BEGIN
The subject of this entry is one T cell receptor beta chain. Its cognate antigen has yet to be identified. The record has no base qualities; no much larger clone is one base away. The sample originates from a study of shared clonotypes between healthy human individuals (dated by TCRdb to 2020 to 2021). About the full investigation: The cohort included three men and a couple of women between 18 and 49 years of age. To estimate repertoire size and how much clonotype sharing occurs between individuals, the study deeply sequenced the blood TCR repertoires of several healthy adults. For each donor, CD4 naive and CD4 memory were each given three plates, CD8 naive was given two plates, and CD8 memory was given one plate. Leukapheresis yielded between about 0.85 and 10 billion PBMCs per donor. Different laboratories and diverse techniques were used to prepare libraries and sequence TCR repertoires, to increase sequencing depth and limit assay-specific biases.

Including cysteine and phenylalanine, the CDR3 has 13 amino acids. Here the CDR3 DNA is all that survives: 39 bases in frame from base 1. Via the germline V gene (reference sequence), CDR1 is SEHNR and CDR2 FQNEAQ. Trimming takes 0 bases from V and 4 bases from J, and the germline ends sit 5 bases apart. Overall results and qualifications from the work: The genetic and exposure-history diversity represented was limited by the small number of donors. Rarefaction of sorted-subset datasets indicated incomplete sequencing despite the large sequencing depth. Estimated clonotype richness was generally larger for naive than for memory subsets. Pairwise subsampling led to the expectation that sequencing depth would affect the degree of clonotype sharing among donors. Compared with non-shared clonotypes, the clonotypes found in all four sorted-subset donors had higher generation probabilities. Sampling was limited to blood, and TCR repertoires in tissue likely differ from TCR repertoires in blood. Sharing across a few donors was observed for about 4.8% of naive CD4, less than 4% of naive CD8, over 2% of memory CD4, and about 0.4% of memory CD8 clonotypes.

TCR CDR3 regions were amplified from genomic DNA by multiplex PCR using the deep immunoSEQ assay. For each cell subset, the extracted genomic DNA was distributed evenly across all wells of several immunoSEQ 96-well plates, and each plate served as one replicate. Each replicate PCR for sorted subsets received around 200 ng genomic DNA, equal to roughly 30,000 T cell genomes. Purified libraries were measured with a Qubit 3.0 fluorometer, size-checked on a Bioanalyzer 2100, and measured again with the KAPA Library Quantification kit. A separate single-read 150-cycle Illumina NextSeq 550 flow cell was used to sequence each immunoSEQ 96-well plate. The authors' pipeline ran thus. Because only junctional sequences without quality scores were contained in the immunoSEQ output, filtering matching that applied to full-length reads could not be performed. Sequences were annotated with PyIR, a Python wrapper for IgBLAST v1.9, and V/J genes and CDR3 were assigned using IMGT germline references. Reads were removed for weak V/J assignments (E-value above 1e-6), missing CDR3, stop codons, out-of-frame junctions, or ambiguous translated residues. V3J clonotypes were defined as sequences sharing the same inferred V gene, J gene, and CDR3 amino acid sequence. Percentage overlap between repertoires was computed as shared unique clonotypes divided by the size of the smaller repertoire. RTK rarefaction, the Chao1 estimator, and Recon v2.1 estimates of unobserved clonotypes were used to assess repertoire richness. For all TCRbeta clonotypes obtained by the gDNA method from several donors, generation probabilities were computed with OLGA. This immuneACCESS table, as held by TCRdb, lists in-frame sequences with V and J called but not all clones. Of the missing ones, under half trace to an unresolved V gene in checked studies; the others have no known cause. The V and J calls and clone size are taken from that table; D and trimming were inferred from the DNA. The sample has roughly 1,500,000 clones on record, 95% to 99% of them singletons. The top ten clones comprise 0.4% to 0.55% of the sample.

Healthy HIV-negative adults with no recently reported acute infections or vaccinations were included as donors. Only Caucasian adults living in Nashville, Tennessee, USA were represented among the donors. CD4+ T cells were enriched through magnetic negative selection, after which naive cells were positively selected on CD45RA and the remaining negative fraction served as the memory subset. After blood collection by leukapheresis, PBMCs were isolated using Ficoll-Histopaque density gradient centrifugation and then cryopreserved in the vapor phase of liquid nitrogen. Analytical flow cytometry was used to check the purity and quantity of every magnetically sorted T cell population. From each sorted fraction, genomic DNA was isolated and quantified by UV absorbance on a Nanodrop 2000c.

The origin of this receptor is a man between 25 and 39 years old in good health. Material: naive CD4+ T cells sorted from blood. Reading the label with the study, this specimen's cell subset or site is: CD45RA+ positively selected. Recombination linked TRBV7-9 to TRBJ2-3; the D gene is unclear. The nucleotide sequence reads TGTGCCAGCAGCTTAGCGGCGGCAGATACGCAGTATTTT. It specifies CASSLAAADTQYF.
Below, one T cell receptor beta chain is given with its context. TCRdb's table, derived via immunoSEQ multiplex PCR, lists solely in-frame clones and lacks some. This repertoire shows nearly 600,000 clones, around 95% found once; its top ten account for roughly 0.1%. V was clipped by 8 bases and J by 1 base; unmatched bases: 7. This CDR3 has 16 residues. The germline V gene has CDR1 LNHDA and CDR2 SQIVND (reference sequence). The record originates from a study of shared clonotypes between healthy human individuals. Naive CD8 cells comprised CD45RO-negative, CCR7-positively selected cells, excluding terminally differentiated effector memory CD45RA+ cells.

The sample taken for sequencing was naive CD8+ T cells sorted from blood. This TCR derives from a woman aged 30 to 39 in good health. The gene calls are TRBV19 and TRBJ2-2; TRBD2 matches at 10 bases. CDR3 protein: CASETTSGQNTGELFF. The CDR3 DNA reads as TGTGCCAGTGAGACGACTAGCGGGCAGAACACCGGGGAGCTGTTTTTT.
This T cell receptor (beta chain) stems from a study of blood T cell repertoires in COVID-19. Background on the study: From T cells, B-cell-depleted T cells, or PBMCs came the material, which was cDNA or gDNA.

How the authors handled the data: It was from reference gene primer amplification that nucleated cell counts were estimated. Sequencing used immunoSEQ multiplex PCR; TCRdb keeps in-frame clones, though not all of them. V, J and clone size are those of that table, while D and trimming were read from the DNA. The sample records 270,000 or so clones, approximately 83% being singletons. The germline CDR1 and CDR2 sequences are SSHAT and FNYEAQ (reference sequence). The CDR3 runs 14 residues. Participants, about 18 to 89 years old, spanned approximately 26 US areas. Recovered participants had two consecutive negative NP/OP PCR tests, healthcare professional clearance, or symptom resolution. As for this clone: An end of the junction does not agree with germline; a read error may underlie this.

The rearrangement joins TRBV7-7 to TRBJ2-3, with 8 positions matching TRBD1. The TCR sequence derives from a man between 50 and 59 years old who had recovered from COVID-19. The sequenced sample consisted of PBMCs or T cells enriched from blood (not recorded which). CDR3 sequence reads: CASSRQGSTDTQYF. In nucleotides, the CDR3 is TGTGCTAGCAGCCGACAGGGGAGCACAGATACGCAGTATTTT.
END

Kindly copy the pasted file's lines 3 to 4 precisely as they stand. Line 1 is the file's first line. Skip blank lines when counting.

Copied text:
TCR CDR3 regions were amplified from genomic DNA by multiplex PCR using the deep immunoSEQ assay. For each cell subset, the extracted genomic DNA was distributed evenly across all wells of several immunoSEQ 96-well plates, and each plate served as one replicate. Each replicate PCR for sorted subsets received around 200 ng genomic DNA, equal to roughly 30,000 T cell genomes. Purified libraries were measured with a Qubit 3.0 fluorometer, size-checked on a Bioanalyzer 2100, and measured again with the KAPA Library Quantification kit. A separate single-read 150-cycle Illumina NextSeq 550 flow cell was used to sequence each immunoSEQ 96-well plate. The authors' pipeline ran thus. Because only junctional sequences without quality scores were contained in the immunoSEQ output, filtering matching that applied to full-length reads could not be performed. Sequences were annotated with PyIR, a Python wrapper for IgBLAST v1.9, and V/J genes and CDR3 were assigned using IMGT germline references. Reads were removed for weak V/J assignments (E-value above 1e-6), missing CDR3, stop codons, out-of-frame junctions, or ambiguous translated residues. V3J clonotypes were defined as sequences sharing the same inferred V gene, J gene, and CDR3 amino acid sequence. Percentage overlap between repertoires was computed as shared unique clonotypes divided by the size of the smaller repertoire. RTK rarefaction, the Chao1 estimator, and Recon v2.1 estimates of unobserved clonotypes were used to assess repertoire richness. For all TCRbeta clonotypes obtained by the gDNA method from several donors, generation probabilities were computed with OLGA. This immuneACCESS table, as held by TCRdb, lists in-frame sequences with V and J called but not all clones. Of the missing ones, under half trace to an unresolved V gene in checked studies; the others have no known cause. The V and J calls and clone size are taken from that table; D and trimming were inferred from the DNA. The sample has roughly 1,500,000 clones on record, 95% to 99% of them singletons. The top ten clones comprise 0.4% to 0.55% of the sample.

Healthy HIV-negative adults with no recently reported acute infections or vaccinations were included as donors. Only Caucasian adults living in Nashville, Tennessee, USA were represented among the donors. CD4+ T cells were enriched through magnetic negative selection, after which naive cells were positively selected on CD45RA and the remaining negative fraction served as the memory subset. After blood collection by leukapheresis, PBMCs were isolated using Ficoll-Histopaque density gradient centrifugation and then cryopreserved in the vapor phase of liquid nitrogen. Analytical flow cytometry was used to check the purity and quantity of every magnetically sorted T cell population. From each sorted fraction, genomic DNA was isolated and quantified by UV absorbance on a Nanodrop 2000c.